in either direction. "JS> This works, but the LED will stay lit even if ..."/>

LEDs/Spring Wire/Application Notes for Tortoise

A few questions regarding Tortoise Switch Machines:
1. I have lost the spring wire for a Tortoise Switch machine. What would
make a suitable replacement? Where can I find it?
2. I'm considering using Red/Green LED's or bicolor LEDs to indicate switch position on control panel. As an electrical newbie, what is a good LED to use for this purpose? (Manufacturer/Model number)? Thanks.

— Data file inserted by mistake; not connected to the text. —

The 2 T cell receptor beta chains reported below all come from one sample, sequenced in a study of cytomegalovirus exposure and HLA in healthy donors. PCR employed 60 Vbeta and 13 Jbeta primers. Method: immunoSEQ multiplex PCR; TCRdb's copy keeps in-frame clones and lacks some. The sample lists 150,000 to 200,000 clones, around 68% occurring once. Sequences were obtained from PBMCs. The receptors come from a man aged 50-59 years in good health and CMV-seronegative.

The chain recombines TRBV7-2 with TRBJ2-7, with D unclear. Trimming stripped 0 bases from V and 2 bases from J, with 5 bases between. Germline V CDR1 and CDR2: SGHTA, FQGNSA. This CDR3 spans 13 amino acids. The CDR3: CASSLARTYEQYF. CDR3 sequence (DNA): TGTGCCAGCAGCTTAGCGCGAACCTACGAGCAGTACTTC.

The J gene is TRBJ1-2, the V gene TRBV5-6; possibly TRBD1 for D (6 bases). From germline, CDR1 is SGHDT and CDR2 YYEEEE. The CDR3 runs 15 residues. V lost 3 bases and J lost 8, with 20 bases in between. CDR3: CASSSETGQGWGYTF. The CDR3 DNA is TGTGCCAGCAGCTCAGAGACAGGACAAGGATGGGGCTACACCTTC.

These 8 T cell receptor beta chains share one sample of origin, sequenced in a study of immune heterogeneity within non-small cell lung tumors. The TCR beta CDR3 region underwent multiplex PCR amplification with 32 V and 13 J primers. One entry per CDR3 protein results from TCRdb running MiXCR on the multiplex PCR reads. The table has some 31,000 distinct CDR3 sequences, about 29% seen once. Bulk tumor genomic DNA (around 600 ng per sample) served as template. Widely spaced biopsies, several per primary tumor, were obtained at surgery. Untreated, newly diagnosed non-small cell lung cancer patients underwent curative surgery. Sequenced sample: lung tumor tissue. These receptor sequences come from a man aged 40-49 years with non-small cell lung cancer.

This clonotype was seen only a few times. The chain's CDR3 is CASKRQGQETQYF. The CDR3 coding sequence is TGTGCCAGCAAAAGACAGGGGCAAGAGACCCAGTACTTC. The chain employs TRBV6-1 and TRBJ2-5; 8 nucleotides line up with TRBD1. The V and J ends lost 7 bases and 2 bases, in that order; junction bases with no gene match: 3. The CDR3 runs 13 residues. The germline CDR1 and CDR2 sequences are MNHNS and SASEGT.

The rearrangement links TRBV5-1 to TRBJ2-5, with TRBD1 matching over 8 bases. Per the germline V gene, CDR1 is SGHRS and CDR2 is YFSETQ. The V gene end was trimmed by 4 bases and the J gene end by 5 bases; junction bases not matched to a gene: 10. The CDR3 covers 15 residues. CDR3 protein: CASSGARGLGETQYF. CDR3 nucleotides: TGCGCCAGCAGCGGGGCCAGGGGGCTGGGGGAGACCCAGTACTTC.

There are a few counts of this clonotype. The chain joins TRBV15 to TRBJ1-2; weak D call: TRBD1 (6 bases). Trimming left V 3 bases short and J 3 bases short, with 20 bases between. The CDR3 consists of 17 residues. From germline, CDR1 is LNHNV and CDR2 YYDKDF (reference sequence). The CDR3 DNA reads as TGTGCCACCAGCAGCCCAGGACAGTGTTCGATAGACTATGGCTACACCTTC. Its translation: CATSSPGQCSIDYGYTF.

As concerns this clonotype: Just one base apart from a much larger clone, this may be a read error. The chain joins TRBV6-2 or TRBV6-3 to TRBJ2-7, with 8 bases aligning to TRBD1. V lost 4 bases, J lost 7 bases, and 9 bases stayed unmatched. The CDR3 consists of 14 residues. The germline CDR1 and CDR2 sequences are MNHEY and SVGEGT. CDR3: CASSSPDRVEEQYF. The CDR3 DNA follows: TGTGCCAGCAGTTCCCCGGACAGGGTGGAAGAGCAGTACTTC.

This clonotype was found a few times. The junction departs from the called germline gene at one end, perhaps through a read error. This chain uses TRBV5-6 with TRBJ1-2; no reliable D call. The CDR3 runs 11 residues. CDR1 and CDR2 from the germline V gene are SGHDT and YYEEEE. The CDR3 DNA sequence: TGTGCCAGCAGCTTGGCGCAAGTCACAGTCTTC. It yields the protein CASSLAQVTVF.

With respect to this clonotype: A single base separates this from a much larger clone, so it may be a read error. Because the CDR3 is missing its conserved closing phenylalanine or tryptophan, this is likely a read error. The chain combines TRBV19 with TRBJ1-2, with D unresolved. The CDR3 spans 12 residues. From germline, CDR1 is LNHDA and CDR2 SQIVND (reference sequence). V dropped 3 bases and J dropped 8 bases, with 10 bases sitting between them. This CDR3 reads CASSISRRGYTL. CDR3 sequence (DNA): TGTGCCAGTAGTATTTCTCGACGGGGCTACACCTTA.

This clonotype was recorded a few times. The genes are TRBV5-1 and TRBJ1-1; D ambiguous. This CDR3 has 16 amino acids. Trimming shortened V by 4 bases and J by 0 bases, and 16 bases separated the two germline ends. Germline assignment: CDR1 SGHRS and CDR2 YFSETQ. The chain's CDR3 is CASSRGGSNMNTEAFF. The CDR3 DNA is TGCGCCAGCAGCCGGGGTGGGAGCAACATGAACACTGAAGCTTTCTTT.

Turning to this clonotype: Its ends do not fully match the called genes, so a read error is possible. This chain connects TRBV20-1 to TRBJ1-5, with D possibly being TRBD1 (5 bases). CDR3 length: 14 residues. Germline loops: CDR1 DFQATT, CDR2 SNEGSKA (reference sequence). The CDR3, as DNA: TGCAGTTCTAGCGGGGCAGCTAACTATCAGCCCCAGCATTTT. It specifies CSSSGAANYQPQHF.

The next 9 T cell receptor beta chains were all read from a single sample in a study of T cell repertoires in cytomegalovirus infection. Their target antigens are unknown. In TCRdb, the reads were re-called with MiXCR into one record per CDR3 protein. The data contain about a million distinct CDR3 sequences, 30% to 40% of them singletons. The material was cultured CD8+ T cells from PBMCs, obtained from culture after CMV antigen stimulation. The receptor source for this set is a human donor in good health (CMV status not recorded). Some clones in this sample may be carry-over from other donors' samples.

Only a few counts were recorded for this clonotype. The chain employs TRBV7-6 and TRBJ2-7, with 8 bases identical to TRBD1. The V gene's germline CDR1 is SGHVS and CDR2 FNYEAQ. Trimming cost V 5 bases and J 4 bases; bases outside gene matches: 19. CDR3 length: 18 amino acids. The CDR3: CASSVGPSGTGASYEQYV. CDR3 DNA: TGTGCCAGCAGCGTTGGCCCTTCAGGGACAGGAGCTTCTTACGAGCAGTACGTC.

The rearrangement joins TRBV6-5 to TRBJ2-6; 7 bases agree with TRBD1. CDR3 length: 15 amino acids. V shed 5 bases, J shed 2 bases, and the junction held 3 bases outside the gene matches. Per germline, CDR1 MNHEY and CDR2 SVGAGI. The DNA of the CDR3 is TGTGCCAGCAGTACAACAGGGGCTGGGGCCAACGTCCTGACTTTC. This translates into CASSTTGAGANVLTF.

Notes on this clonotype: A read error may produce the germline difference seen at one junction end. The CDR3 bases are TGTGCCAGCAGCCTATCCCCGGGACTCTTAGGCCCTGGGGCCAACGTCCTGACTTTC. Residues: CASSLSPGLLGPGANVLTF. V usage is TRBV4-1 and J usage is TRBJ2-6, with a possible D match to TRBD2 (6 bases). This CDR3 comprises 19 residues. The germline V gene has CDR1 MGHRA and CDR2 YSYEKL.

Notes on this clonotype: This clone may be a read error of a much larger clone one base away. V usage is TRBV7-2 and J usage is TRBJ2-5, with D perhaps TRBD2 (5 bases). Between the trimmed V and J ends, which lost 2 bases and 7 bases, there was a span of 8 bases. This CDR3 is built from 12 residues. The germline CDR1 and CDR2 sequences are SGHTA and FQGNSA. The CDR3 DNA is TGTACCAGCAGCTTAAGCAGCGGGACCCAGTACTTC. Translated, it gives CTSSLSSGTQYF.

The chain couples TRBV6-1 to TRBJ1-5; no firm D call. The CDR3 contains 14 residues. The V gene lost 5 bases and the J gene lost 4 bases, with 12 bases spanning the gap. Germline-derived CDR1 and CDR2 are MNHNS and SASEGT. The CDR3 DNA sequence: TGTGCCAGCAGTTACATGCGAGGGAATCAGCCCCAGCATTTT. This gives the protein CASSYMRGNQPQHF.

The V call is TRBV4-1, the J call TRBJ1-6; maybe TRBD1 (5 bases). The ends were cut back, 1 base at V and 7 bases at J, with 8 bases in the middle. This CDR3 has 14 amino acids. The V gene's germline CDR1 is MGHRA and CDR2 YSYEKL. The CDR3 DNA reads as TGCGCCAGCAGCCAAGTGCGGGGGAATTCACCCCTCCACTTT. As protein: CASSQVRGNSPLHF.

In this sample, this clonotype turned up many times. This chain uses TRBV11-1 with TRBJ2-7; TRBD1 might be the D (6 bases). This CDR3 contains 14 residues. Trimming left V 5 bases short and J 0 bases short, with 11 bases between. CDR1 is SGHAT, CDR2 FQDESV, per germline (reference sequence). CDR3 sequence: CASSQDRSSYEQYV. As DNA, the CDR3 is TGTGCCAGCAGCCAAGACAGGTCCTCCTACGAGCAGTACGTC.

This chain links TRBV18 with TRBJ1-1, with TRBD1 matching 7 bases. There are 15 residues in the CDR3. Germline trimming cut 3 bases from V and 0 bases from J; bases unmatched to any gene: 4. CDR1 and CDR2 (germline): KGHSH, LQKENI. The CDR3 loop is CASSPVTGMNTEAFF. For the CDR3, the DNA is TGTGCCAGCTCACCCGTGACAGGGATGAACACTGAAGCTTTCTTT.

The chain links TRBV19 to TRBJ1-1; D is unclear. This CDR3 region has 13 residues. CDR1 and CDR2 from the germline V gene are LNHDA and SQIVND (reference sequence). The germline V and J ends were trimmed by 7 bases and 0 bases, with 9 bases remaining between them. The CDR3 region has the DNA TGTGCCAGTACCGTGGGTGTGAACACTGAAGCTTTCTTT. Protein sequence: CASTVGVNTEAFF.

3. Does Circuitron provide "application notes" as an addendum to their printed instructions? How does one go about attaining them? Just write to them and ask? Any payment/SASE required?
4. I'm new to wiring these but I think I know what to do. I see that the machine has 2 SPDT switches on it. I was going to use one set to power the frog. What sorts of applications do people use the other set for?
Thanks in advance.
Add pictures here
<% if( /^image/.test(type) ){ %>
<% } %>
<%-name%>
Add image file
Upload

You can fabricate it from 0.039" music wire. Made by K&S -- most hobby shops stock it -- in the Walthers catalog: http://www.walthers.com/exec/productinfo/370-497